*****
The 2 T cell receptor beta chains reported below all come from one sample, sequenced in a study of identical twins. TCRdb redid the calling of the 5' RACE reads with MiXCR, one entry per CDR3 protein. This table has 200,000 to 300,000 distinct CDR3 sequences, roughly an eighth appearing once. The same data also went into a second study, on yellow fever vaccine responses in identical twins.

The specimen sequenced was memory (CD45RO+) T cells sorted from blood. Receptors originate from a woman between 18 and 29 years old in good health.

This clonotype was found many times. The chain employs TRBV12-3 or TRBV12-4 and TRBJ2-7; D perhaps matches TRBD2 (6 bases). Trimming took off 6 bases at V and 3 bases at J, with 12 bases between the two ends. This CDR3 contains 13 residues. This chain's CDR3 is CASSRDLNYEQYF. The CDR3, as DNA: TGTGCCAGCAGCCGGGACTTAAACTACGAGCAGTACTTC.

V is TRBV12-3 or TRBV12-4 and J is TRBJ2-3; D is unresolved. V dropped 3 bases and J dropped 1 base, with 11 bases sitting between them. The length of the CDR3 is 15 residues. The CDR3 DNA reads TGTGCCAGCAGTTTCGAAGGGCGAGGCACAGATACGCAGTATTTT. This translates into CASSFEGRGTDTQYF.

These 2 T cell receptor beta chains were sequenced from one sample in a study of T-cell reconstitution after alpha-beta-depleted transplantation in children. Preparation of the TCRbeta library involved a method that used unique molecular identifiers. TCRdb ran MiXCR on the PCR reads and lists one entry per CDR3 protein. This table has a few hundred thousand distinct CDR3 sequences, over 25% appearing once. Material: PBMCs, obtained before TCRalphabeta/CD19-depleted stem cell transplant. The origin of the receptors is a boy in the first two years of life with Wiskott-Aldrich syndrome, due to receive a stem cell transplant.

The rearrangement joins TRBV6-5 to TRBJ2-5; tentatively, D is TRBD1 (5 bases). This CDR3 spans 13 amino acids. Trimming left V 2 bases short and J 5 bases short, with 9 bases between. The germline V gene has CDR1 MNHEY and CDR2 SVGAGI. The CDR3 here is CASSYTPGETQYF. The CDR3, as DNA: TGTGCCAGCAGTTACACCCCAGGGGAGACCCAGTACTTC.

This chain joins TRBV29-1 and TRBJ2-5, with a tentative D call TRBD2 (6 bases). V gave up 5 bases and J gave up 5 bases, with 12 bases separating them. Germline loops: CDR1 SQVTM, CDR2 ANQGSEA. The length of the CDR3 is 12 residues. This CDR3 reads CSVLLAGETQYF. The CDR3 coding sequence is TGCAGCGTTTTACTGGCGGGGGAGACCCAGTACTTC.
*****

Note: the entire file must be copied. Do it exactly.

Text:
The 2 T cell receptor beta chains reported below all come from one sample, sequenced in a study of identical twins. TCRdb redid the calling of the 5' RACE reads with MiXCR, one entry per CDR3 protein. This table has 200,000 to 300,000 distinct CDR3 sequences, roughly an eighth appearing once. The same data also went into a second study, on yellow fever vaccine responses in identical twins.

The specimen sequenced was memory (CD45RO+) T cells sorted from blood. Receptors originate from a woman between 18 and 29 years old in good health.

This clonotype was found many times. The chain employs TRBV12-3 or TRBV12-4 and TRBJ2-7; D perhaps matches TRBD2 (6 bases). Trimming took off 6 bases at V and 3 bases at J, with 12 bases between the two ends. This CDR3 contains 13 residues. This chain's CDR3 is CASSRDLNYEQYF. The CDR3, as DNA: TGTGCCAGCAGCCGGGACTTAAACTACGAGCAGTACTTC.

V is TRBV12-3 or TRBV12-4 and J is TRBJ2-3; D is unresolved. V dropped 3 bases and J dropped 1 base, with 11 bases sitting between them. The length of the CDR3 is 15 residues. The CDR3 DNA reads TGTGCCAGCAGTTTCGAAGGGCGAGGCACAGATACGCAGTATTTT. This translates into CASSFEGRGTDTQYF.

These 2 T cell receptor beta chains were sequenced from one sample in a study of T-cell reconstitution after alpha-beta-depleted transplantation in children. Preparation of the TCRbeta library involved a method that used unique molecular identifiers. TCRdb ran MiXCR on the PCR reads and lists one entry per CDR3 protein. This table has a few hundred thousand distinct CDR3 sequences, over 25% appearing once. Material: PBMCs, obtained before TCRalphabeta/CD19-depleted stem cell transplant. The origin of the receptors is a boy in the first two years of life with Wiskott-Aldrich syndrome, due to receive a stem cell transplant.

The rearrangement joins TRBV6-5 to TRBJ2-5; tentatively, D is TRBD1 (5 bases). This CDR3 spans 13 amino acids. Trimming left V 2 bases short and J 5 bases short, with 9 bases between. The germline V gene has CDR1 MNHEY and CDR2 SVGAGI. The CDR3 here is CASSYTPGETQYF. The CDR3, as DNA: TGTGCCAGCAGTTACACCCCAGGGGAGACCCAGTACTTC.

This chain joins TRBV29-1 and TRBJ2-5, with a tentative D call TRBD2 (6 bases). V gave up 5 bases and J gave up 5 bases, with 12 bases separating them. Germline loops: CDR1 SQVTM, CDR2 ANQGSEA. The length of the CDR3 is 12 residues. This CDR3 reads CSVLLAGETQYF. The CDR3 coding sequence is TGCAGCGTTTTACTGGCGGGGGAGACCCAGTACTTC.